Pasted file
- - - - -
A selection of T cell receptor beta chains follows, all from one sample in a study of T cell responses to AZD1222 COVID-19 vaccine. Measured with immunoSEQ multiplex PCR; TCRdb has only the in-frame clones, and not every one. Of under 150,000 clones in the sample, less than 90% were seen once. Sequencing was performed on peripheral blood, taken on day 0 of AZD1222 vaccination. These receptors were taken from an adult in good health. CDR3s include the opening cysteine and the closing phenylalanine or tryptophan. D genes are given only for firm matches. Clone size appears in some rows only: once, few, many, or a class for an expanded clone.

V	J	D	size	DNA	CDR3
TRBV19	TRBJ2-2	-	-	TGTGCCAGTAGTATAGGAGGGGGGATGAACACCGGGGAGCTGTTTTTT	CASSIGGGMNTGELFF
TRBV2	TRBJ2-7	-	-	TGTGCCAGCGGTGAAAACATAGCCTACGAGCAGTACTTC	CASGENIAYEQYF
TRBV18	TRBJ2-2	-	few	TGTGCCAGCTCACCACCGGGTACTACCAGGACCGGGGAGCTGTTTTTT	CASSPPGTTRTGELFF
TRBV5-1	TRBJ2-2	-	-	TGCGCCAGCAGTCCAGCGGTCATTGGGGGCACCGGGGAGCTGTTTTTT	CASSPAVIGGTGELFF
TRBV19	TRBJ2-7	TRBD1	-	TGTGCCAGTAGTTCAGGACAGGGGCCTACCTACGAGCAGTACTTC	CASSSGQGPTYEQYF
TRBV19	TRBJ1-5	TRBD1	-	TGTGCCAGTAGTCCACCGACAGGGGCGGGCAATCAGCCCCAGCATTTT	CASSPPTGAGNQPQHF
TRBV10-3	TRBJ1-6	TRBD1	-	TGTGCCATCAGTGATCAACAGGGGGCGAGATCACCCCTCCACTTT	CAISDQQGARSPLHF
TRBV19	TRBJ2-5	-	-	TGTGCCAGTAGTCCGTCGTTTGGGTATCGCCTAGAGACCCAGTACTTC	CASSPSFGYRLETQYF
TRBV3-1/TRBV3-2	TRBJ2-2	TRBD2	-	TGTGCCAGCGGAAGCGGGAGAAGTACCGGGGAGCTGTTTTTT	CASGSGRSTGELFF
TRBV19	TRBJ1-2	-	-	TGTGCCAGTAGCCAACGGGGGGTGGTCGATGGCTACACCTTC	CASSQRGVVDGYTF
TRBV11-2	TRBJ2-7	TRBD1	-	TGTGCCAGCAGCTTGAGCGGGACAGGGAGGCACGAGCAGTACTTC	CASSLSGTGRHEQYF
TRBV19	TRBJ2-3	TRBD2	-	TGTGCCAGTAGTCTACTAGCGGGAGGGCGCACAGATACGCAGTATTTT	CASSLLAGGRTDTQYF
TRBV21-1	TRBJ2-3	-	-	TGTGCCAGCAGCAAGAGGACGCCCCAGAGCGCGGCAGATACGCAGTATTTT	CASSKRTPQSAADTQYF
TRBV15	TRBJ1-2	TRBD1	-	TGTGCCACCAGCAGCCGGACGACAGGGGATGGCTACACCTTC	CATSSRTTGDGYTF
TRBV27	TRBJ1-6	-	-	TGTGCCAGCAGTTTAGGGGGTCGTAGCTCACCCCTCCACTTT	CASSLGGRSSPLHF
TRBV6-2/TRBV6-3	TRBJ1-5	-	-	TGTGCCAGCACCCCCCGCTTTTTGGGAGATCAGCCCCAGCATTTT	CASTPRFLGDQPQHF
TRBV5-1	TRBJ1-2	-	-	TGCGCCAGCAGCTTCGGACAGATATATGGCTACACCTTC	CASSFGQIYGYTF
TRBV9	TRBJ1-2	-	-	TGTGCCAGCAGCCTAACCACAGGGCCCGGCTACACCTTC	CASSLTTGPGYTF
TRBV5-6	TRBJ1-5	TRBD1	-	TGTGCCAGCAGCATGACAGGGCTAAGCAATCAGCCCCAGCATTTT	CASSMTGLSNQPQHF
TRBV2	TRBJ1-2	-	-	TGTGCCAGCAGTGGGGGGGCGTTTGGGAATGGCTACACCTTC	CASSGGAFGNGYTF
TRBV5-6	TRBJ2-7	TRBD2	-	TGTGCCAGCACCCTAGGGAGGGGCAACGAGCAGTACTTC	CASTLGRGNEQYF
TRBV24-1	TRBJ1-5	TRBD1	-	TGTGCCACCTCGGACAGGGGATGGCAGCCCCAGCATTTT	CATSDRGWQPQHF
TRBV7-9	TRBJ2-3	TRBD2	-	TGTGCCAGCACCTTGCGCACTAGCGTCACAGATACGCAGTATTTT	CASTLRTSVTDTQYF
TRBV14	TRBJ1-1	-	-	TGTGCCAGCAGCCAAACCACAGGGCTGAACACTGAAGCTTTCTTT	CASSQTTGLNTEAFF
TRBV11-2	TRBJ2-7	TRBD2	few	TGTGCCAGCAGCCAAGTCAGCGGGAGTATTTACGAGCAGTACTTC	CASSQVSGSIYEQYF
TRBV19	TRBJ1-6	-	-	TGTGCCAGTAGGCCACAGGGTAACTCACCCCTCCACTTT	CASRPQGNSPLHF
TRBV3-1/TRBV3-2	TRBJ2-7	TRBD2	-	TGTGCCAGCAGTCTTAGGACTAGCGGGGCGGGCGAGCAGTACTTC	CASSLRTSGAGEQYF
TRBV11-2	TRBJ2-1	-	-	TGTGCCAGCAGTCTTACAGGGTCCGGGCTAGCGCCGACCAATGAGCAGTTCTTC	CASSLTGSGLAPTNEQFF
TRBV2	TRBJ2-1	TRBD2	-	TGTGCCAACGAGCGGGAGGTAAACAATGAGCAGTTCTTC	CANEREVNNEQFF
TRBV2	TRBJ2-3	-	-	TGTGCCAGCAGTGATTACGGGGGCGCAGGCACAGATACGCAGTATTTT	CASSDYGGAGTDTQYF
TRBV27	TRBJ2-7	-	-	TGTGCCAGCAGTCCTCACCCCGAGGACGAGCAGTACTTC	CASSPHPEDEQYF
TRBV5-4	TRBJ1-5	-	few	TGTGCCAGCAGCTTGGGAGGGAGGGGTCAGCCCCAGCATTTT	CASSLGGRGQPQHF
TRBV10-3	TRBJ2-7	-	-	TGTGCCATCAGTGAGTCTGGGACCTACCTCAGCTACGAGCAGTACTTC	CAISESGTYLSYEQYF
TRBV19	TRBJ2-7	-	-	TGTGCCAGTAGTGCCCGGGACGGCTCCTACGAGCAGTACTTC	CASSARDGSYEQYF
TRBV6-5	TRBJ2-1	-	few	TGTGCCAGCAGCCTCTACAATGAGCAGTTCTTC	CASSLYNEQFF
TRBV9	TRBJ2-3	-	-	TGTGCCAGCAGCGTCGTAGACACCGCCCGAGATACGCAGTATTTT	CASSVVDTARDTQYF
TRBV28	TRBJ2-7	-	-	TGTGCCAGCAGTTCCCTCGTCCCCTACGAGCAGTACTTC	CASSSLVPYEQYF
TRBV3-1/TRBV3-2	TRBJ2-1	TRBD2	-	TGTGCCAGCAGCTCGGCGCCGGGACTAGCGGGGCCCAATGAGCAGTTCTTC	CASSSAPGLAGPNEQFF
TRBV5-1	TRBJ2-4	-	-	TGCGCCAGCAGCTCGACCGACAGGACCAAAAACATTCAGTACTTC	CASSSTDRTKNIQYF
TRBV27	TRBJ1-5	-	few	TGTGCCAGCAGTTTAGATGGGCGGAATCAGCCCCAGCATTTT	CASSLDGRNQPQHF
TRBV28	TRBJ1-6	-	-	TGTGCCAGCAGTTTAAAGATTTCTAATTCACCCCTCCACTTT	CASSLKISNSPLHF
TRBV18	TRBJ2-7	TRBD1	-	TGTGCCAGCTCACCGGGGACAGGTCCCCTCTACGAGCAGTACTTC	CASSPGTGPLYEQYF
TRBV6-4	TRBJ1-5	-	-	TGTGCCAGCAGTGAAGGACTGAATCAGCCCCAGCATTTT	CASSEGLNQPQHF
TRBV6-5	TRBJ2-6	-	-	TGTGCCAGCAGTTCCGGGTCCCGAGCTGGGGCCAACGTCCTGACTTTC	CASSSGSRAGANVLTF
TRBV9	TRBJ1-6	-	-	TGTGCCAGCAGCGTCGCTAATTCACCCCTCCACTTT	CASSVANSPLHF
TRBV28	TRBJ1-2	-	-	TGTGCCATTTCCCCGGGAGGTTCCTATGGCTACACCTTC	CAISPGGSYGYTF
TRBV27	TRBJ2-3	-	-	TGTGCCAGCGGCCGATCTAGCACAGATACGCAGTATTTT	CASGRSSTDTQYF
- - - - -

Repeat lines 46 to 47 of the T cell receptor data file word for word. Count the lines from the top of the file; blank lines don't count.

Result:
TRBV6-5	TRBJ2-6	-	-	TGTGCCAGCAGTTCCGGGTCCCGAGCTGGGGCCAACGTCCTGACTTTC	CASSSGSRAGANVLTF
TRBV9	TRBJ1-6	-	-	TGTGCCAGCAGCGTCGCTAATTCACCCCTCCACTTT	CASSVANSPLHF